'By this time, all of us had a word. It was THEM, and we all meant the same thing by it: men. Each of us felt done in by one of them, but that wasn't it. Because each of us had friends, and our friends were also being done in by them...'
'...We understood that the laws were all for THEM, that the setup of society was all for THEM, that everything existed for THEM. But we didn't know what to do about it. We half believed that there was something terribly wrong with US.'
This week I finished reading The Women's Room, the last of the books I got for Christmas.
I can see why some critics have said it could seem so relentlessly depressing and OTT to women in the 21st century, with its catalogue of failed marriages, domestic abuse, stifled women, desperate housewives, suicide attempts, rape, misogyny, lost dreams and dissatisfaction.
But as many others have said, particularly women who lived through the 50s and 60s as married housewives and mothers, it's the real story of thousands of women who had no rights, no status and no choices of their own. Considered nothing more than an extension of their husbands they were forced out of the workplace when they became pregnant, expected to create the perfect home and bring up children alone without complaint. This was a world where rape couldn't happen within marriage or to a woman who was friends with her attacker. A world where mothers who wanted a job were considered either a joke or selfish and greedy. And a world where the wives who cracked under the pressure were committed to mental hospitals and left there.
I think one of the things which impacted me most was the complete lack of appreciation by some of the husbands for all that their wives did all day, every day in terms of cooking, cleaning and childcare. Refusing to put up a blind or play with the children because 'he works all week'. Insinuating that the women 'never do anything' while at home then raging over cleaning not being done to a high enough standard. What's sad is that as we all know, these attitudes aren't a thing of the past.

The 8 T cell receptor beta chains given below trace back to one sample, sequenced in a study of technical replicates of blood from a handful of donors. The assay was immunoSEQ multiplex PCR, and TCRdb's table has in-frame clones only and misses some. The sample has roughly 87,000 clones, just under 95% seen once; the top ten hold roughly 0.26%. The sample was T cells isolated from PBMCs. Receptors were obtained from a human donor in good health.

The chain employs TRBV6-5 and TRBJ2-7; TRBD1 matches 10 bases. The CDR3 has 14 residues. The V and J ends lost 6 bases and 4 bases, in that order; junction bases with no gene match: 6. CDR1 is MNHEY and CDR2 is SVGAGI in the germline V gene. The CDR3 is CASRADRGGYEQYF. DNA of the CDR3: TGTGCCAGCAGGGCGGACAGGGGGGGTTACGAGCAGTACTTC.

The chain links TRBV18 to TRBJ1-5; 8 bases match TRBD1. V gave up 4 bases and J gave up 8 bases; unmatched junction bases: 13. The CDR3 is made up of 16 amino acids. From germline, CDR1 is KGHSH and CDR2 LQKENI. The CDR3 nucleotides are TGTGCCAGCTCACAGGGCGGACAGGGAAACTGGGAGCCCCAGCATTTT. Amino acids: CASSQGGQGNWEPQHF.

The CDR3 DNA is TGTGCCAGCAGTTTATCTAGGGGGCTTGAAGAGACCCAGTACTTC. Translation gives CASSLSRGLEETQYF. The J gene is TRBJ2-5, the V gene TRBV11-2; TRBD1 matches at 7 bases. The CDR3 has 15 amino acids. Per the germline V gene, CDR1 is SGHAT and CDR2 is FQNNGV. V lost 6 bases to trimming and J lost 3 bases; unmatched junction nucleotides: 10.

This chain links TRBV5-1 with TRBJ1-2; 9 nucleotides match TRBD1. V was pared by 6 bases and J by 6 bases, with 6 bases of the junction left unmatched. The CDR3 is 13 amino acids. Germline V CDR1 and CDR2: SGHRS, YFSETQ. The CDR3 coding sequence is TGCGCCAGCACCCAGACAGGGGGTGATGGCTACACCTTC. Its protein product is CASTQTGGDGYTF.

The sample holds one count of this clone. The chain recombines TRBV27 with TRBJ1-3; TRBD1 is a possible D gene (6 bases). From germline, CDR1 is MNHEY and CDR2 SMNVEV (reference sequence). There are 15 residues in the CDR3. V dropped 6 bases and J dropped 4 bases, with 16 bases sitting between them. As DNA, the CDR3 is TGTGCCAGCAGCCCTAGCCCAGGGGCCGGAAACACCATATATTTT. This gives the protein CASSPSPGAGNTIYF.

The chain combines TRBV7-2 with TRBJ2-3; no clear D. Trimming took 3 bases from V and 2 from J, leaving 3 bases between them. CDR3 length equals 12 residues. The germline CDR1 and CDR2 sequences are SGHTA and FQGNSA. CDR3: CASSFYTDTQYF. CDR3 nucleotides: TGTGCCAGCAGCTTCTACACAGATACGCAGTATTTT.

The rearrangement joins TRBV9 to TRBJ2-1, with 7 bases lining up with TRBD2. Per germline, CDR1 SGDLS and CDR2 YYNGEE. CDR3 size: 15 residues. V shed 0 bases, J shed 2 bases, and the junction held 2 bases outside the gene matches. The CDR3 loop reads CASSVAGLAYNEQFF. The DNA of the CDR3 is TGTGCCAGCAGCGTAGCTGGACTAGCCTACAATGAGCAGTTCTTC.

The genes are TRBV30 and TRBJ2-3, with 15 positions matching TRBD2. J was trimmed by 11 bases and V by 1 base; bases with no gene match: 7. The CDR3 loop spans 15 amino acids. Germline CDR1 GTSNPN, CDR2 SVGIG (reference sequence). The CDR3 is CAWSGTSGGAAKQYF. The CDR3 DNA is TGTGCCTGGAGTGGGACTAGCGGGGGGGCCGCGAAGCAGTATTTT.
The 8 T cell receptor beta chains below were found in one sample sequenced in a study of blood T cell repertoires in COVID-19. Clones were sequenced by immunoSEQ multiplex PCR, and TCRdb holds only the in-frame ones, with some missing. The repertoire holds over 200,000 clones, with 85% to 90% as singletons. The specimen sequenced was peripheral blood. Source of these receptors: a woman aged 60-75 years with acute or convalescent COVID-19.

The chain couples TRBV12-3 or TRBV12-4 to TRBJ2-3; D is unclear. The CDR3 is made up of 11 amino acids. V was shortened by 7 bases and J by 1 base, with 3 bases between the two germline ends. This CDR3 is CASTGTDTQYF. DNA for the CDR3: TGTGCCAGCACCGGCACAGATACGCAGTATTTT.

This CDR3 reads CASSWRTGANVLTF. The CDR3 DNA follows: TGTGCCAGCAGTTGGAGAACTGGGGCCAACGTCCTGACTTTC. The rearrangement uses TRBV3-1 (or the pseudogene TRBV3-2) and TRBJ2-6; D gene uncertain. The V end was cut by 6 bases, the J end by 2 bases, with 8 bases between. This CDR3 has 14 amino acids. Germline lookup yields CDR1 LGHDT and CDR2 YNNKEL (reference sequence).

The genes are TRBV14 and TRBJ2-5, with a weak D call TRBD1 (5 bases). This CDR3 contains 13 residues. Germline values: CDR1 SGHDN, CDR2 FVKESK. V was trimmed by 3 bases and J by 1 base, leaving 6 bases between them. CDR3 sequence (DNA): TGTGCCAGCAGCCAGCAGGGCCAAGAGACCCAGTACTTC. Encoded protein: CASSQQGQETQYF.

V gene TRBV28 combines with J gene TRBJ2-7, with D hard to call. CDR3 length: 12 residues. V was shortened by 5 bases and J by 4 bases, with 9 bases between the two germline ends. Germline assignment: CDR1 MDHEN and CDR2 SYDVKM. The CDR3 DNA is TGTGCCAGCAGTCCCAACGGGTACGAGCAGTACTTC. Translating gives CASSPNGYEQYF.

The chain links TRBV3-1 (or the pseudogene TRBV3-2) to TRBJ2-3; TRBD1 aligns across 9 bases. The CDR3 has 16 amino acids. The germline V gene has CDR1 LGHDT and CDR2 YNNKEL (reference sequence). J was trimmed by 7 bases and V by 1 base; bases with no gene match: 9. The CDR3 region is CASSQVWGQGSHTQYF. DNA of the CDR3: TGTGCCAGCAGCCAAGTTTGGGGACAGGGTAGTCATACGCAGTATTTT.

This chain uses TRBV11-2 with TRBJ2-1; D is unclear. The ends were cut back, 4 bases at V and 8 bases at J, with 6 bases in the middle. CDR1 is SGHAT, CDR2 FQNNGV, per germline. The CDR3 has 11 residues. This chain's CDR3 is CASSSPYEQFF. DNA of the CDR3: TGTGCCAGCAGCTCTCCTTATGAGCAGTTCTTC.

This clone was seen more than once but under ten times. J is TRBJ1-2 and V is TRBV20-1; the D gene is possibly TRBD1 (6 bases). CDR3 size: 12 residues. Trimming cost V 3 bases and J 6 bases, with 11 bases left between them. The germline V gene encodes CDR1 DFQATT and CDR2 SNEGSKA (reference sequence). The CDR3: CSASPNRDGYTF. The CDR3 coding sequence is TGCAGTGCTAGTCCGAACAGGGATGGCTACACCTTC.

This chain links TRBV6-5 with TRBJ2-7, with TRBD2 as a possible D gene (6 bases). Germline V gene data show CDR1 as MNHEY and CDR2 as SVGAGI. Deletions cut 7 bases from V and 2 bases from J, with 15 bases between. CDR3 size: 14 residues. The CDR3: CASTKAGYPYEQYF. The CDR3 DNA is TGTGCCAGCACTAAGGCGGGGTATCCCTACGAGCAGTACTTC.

I know the book paints a vision of a very particular, white, middle-class suburban way of life. Indeed, the main character finds new friends, (a certain degree) of fulfillment and involvement in radical politics while undertaking postgraduate studies at Harvard. It's there that, for the very first time, she meets and becomes friends with black people (we have learned that most of her old acquaintances and family members are in fact outwardly racist). It can't be ignored that it's a fairly limited account of women coming to find feminism. And of course it would be ridiculous to assume that all marriages were so miserable and abusive.
But when you think about how second wave feminists are often vilified as man-haters, vicious and unstable, it's easy to see how they came to be filled with this anger and hatred. Today a lot of us have so many choices which we often take for granted. As Marilyn French says in her preface to the book, she couldn't buy a car, get a mortgage or a telephone line in her own name when she divorced in 1968. When feminists back then called for the 'destruction of the family', it was the set-up described in books like The Women's Room that they sought to bring down.
Reading The Women's Room really cemented for me how much I hate the ongoing trend that idolises the imagined lifestyle and family set-up of the 1950s middle-class. Whether it's the right-wing press ranting about working mothers, divorce and the evils of feminism or women's magazines and blogs getting excited about the joys of aprons, domesticity and 'the new vogue for being a stay at home mum', it's a trend which co-opts the good, ignores the bad and shuts out anything which hints at something other an a sweetness-and-light vision of domestic perfection.
I don't care if people want to enjoy baking or crafting or caring for children; that's great. But holding up the life of the 1950s middle-class suburban housewife as something to aspire to? No thanks. All about choice, you say? Yep, it certainly is about choice. But it's a choice that millions of women still don't have. Cooking and cleaning isn't a cutesy lifestyle option. Raising children isn't a 'new trend'.
This is a discussion I've seen a fair bit across the blogosphere, but I felt like it was important to say something about it in light of the post I made last month about equality and privileged women. It's vital to remember the women who have gone before us and the lives they were expected to lead before we judge them as 'extreme' or somehow amusing for the way their frustrations eventually exploded. I say this because this is a judgement I see all the time.
"I believe in equal rights, but I'm not one of those feminist extremists, you know."
"That's why I don't call myself a feminist, because of what it seems to stand for - hating men and motherhood and family life."
"I think everyone would be happier if things were like they used to be before the 1960s; at least they had morals and valued the family."